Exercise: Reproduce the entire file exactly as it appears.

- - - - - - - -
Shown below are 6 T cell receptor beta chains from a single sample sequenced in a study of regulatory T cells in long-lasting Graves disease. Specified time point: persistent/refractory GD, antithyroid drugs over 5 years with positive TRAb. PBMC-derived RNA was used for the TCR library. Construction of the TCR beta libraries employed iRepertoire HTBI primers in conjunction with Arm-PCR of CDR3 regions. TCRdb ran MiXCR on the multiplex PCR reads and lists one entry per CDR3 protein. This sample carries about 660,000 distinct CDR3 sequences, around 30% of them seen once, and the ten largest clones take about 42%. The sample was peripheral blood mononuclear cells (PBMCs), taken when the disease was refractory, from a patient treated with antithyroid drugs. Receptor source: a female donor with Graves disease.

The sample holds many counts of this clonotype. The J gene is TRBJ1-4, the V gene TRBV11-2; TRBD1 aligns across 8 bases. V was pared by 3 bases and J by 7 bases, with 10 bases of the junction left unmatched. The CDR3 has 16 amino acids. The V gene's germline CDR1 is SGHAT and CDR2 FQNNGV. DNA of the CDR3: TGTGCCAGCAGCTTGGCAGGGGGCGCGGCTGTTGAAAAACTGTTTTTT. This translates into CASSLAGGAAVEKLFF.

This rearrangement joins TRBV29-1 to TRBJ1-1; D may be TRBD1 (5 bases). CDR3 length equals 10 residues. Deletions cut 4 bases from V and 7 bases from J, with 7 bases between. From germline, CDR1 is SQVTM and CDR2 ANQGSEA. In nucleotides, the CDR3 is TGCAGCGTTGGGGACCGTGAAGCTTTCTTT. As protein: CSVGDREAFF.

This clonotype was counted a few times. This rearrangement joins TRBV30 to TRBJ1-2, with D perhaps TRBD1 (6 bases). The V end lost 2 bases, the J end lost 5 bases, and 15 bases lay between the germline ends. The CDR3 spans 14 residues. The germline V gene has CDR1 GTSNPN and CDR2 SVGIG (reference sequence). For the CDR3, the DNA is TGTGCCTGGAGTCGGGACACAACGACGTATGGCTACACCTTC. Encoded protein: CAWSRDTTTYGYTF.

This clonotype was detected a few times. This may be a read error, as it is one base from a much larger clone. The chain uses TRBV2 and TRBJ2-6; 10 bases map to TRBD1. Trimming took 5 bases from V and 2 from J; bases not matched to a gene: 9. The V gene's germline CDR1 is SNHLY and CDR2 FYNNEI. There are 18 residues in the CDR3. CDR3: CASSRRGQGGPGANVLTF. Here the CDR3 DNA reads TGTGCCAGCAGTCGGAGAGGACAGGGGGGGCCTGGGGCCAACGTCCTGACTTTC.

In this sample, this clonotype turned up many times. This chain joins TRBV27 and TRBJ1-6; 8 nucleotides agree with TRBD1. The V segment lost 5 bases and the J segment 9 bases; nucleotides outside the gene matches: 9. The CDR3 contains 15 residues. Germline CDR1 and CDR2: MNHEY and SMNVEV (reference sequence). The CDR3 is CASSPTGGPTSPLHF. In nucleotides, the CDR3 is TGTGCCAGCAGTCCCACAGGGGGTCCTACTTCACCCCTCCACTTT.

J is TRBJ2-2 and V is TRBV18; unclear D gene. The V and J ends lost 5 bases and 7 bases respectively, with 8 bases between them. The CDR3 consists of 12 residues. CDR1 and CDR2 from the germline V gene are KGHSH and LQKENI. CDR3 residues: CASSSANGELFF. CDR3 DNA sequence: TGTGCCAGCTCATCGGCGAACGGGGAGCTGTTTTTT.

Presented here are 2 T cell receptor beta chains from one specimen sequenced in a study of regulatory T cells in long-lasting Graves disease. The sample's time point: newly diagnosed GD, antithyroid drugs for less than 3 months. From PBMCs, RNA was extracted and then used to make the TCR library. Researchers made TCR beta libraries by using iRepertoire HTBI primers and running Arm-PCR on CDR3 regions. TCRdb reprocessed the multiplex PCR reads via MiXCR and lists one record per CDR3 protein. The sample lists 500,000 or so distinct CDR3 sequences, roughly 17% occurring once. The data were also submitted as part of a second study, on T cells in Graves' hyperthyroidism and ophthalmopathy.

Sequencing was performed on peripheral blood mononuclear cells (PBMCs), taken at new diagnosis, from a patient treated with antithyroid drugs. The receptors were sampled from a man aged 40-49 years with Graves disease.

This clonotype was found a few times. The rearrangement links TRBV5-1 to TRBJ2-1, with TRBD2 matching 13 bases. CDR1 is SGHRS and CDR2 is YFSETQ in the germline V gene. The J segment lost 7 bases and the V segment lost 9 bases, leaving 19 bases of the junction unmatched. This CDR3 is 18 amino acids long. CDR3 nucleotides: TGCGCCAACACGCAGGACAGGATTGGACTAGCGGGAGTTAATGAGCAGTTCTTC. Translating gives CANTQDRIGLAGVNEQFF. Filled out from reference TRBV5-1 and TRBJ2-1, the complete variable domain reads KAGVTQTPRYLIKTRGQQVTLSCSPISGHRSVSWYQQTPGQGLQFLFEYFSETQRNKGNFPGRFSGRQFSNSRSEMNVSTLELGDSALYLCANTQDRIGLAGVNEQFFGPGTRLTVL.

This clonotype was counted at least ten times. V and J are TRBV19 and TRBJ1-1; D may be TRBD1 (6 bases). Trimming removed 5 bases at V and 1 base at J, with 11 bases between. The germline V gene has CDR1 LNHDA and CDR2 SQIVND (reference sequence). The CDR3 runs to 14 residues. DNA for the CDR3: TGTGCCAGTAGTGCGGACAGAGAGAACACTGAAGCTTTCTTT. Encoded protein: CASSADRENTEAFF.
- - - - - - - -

Shown below are 6 T cell receptor beta chains from a single sample sequenced in a study of regulatory T cells in long-lasting Graves disease. Specified time point: persistent/refractory GD, antithyroid drugs over 5 years with positive TRAb. PBMC-derived RNA was used for the TCR library. Construction of the TCR beta libraries employed iRepertoire HTBI primers in conjunction with Arm-PCR of CDR3 regions. TCRdb ran MiXCR on the multiplex PCR reads and lists one entry per CDR3 protein. This sample carries about 660,000 distinct CDR3 sequences, around 30% of them seen once, and the ten largest clones take about 42%. The sample was peripheral blood mononuclear cells (PBMCs), taken when the disease was refractory, from a patient treated with antithyroid drugs. Receptor source: a female donor with Graves disease.

The sample holds many counts of this clonotype. The J gene is TRBJ1-4, the V gene TRBV11-2; TRBD1 aligns across 8 bases. V was pared by 3 bases and J by 7 bases, with 10 bases of the junction left unmatched. The CDR3 has 16 amino acids. The V gene's germline CDR1 is SGHAT and CDR2 FQNNGV. DNA of the CDR3: TGTGCCAGCAGCTTGGCAGGGGGCGCGGCTGTTGAAAAACTGTTTTTT. This translates into CASSLAGGAAVEKLFF.

This rearrangement joins TRBV29-1 to TRBJ1-1; D may be TRBD1 (5 bases). CDR3 length equals 10 residues. Deletions cut 4 bases from V and 7 bases from J, with 7 bases between. From germline, CDR1 is SQVTM and CDR2 ANQGSEA. In nucleotides, the CDR3 is TGCAGCGTTGGGGACCGTGAAGCTTTCTTT. As protein: CSVGDREAFF.

This clonotype was counted a few times. This rearrangement joins TRBV30 to TRBJ1-2, with D perhaps TRBD1 (6 bases). The V end lost 2 bases, the J end lost 5 bases, and 15 bases lay between the germline ends. The CDR3 spans 14 residues. The germline V gene has CDR1 GTSNPN and CDR2 SVGIG (reference sequence). For the CDR3, the DNA is TGTGCCTGGAGTCGGGACACAACGACGTATGGCTACACCTTC. Encoded protein: CAWSRDTTTYGYTF.

This clonotype was detected a few times. This may be a read error, as it is one base from a much larger clone. The chain uses TRBV2 and TRBJ2-6; 10 bases map to TRBD1. Trimming took 5 bases from V and 2 from J; bases not matched to a gene: 9. The V gene's germline CDR1 is SNHLY and CDR2 FYNNEI. There are 18 residues in the CDR3. CDR3: CASSRRGQGGPGANVLTF. Here the CDR3 DNA reads TGTGCCAGCAGTCGGAGAGGACAGGGGGGGCCTGGGGCCAACGTCCTGACTTTC.

In this sample, this clonotype turned up many times. This chain joins TRBV27 and TRBJ1-6; 8 nucleotides agree with TRBD1. The V segment lost 5 bases and the J segment 9 bases; nucleotides outside the gene matches: 9. The CDR3 contains 15 residues. Germline CDR1 and CDR2: MNHEY and SMNVEV (reference sequence). The CDR3 is CASSPTGGPTSPLHF. In nucleotides, the CDR3 is TGTGCCAGCAGTCCCACAGGGGGTCCTACTTCACCCCTCCACTTT.

J is TRBJ2-2 and V is TRBV18; unclear D gene. The V and J ends lost 5 bases and 7 bases respectively, with 8 bases between them. The CDR3 consists of 12 residues. CDR1 and CDR2 from the germline V gene are KGHSH and LQKENI. CDR3 residues: CASSSANGELFF. CDR3 DNA sequence: TGTGCCAGCTCATCGGCGAACGGGGAGCTGTTTTTT.

Presented here are 2 T cell receptor beta chains from one specimen sequenced in a study of regulatory T cells in long-lasting Graves disease. The sample's time point: newly diagnosed GD, antithyroid drugs for less than 3 months. From PBMCs, RNA was extracted and then used to make the TCR library. Researchers made TCR beta libraries by using iRepertoire HTBI primers and running Arm-PCR on CDR3 regions. TCRdb reprocessed the multiplex PCR reads via MiXCR and lists one record per CDR3 protein. The sample lists 500,000 or so distinct CDR3 sequences, roughly 17% occurring once. The data were also submitted as part of a second study, on T cells in Graves' hyperthyroidism and ophthalmopathy.

Sequencing was performed on peripheral blood mononuclear cells (PBMCs), taken at new diagnosis, from a patient treated with antithyroid drugs. The receptors were sampled from a man aged 40-49 years with Graves disease.

This clonotype was found a few times. The rearrangement links TRBV5-1 to TRBJ2-1, with TRBD2 matching 13 bases. CDR1 is SGHRS and CDR2 is YFSETQ in the germline V gene. The J segment lost 7 bases and the V segment lost 9 bases, leaving 19 bases of the junction unmatched. This CDR3 is 18 amino acids long. CDR3 nucleotides: TGCGCCAACACGCAGGACAGGATTGGACTAGCGGGAGTTAATGAGCAGTTCTTC. Translating gives CANTQDRIGLAGVNEQFF. Filled out from reference TRBV5-1 and TRBJ2-1, the complete variable domain reads KAGVTQTPRYLIKTRGQQVTLSCSPISGHRSVSWYQQTPGQGLQFLFEYFSETQRNKGNFPGRFSGRQFSNSRSEMNVSTLELGDSALYLCANTQDRIGLAGVNEQFFGPGTRLTVL.

This clonotype was counted at least ten times. V and J are TRBV19 and TRBJ1-1; D may be TRBD1 (6 bases). Trimming removed 5 bases at V and 1 base at J, with 11 bases between. The germline V gene has CDR1 LNHDA and CDR2 SQIVND (reference sequence). The CDR3 runs to 14 residues. DNA for the CDR3: TGTGCCAGTAGTGCGGACAGAGAGAACACTGAAGCTTTCTTT. Encoded protein: CASSADRENTEAFF.